Battery Holders that Take a Battering

Figure 2. Assorted battery holders and contact solutions for a variety of applications.
If the wireless device is handheld and intended mostly for personal use, including most cell phones, PDAs, bar code and RFID scanners, then the most cost-effective power management solutions typically involves the use of rechargeable batteries. The newest generation of rechargeable battery chemistries offers significantly enhanced capacity for longer service life with reduced memory effects, allowing these newer systems to be recharged hundreds or thousands of cycles, making battery access and replacement less of a critical design factor than in the past.

By contrast, if the wireless device is intended for long-term use in remote locations with no direct access to AC power, then it is very likely that a primary (non-rechargeable) battery will be required. Remote wireless applications typically utilize some form of lithium battery, as lithium-based chemistries offer the highest potential, energy density and capacity of any competing battery technology.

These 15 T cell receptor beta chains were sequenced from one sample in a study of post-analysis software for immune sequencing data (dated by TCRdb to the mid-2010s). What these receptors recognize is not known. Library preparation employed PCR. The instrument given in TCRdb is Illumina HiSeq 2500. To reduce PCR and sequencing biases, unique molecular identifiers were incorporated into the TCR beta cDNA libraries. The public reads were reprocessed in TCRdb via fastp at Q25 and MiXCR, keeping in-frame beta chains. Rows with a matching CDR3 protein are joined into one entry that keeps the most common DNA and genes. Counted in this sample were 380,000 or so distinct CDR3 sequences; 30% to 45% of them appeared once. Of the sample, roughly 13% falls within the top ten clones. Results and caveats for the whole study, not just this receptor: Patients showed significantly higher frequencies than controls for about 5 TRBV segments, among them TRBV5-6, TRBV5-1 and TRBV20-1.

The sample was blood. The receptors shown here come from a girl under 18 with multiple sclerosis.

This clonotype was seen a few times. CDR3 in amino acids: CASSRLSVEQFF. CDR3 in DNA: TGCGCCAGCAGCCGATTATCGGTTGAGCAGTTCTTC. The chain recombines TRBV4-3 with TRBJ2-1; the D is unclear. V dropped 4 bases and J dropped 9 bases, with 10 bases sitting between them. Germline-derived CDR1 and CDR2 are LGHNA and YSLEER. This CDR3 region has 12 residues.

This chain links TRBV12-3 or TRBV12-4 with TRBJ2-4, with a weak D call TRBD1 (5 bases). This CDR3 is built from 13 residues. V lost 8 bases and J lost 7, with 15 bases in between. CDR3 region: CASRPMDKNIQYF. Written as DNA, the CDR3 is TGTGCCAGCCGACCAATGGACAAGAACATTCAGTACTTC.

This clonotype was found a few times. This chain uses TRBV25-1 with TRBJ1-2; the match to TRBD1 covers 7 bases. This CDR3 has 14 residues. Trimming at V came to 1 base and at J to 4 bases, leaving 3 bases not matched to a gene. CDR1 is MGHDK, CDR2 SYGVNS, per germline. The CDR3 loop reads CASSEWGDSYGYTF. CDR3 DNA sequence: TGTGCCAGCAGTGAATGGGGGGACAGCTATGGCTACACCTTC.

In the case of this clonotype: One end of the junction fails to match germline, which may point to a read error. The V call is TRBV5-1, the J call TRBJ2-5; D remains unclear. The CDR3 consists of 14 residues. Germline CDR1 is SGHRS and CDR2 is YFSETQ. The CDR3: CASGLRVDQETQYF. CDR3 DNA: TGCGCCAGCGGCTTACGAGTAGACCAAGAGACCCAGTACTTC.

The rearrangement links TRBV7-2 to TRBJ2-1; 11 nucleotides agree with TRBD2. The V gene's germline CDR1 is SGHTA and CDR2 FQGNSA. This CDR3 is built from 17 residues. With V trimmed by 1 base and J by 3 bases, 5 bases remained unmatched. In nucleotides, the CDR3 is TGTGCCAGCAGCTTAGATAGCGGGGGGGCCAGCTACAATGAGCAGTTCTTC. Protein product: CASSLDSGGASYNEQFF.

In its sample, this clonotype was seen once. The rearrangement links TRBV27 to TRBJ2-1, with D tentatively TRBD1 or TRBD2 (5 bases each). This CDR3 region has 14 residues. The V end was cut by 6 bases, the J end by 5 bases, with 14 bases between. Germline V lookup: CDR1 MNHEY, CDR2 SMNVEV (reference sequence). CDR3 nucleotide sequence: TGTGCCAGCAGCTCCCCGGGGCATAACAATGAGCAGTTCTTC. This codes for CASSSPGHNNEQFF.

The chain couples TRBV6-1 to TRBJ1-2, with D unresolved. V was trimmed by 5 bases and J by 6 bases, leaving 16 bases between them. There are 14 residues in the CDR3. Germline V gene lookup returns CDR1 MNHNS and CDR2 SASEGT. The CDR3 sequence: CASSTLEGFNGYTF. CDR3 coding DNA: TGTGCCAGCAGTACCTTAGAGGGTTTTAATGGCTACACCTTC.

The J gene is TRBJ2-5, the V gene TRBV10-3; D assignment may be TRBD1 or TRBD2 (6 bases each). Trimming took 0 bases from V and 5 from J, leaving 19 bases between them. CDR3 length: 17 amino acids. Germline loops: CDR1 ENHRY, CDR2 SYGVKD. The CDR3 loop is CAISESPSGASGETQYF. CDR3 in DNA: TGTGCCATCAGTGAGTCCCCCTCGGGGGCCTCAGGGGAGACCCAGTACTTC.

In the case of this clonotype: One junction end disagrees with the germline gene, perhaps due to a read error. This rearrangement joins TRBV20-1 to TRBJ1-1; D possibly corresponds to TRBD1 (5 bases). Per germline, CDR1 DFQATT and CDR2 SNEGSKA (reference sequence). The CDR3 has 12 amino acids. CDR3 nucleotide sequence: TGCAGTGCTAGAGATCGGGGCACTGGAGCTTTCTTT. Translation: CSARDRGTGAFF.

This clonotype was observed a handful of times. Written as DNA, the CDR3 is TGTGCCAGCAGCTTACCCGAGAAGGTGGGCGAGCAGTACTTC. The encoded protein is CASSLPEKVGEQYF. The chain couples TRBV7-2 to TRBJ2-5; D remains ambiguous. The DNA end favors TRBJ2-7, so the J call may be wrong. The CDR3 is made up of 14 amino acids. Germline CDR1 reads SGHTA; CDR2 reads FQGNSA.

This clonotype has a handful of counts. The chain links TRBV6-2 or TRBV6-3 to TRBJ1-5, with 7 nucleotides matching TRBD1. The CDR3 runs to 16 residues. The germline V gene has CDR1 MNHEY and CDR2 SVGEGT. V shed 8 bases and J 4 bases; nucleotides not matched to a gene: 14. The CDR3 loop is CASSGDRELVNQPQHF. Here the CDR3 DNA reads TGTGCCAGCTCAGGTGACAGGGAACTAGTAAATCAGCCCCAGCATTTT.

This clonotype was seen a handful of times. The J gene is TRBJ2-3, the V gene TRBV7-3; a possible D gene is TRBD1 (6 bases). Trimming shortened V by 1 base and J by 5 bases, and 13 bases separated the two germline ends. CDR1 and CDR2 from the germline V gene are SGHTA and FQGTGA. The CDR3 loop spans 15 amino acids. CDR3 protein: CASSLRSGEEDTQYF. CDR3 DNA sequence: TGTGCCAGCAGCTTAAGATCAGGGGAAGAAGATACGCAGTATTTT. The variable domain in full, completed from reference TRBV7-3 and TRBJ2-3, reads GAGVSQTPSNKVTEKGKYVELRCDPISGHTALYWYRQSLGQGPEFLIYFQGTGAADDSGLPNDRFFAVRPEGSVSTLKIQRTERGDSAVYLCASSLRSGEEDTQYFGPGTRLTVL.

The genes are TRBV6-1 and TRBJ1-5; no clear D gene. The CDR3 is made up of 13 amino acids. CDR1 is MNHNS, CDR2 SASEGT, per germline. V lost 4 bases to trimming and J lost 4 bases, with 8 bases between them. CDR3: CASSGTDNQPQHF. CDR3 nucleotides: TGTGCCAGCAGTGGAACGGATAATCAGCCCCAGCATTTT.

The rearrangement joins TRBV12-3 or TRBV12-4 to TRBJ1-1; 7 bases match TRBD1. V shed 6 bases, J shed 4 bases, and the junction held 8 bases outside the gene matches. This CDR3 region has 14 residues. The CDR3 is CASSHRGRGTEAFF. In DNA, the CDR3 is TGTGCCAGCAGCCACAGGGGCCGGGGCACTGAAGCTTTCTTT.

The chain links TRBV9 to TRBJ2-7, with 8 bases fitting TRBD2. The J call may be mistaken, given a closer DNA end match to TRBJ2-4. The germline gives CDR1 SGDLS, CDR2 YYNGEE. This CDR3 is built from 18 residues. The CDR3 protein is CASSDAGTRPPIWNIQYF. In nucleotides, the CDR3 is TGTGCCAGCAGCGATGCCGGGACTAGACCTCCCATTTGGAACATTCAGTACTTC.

Designing a battery holder for a remote wireless application often gets complex, including design restrictions related to size, weight, power and environmental performance considerations, as well as cost factors.

For example, if the wireless device is intended for use in the arctic, then the entire power management system must be designed to be highly robust, able to endure extreme temperature cycles, humidity, expansion/contraction and freeze/thaw cycles. Often, products designed for outdoor use require enhanced corrosion-resistance, so gold-plated battery contacts should be utilized instead of less costly tin/silver- or nickel-plated contacts, which may suffice in less harsh environments.
Common Sense Battery Holder Solutions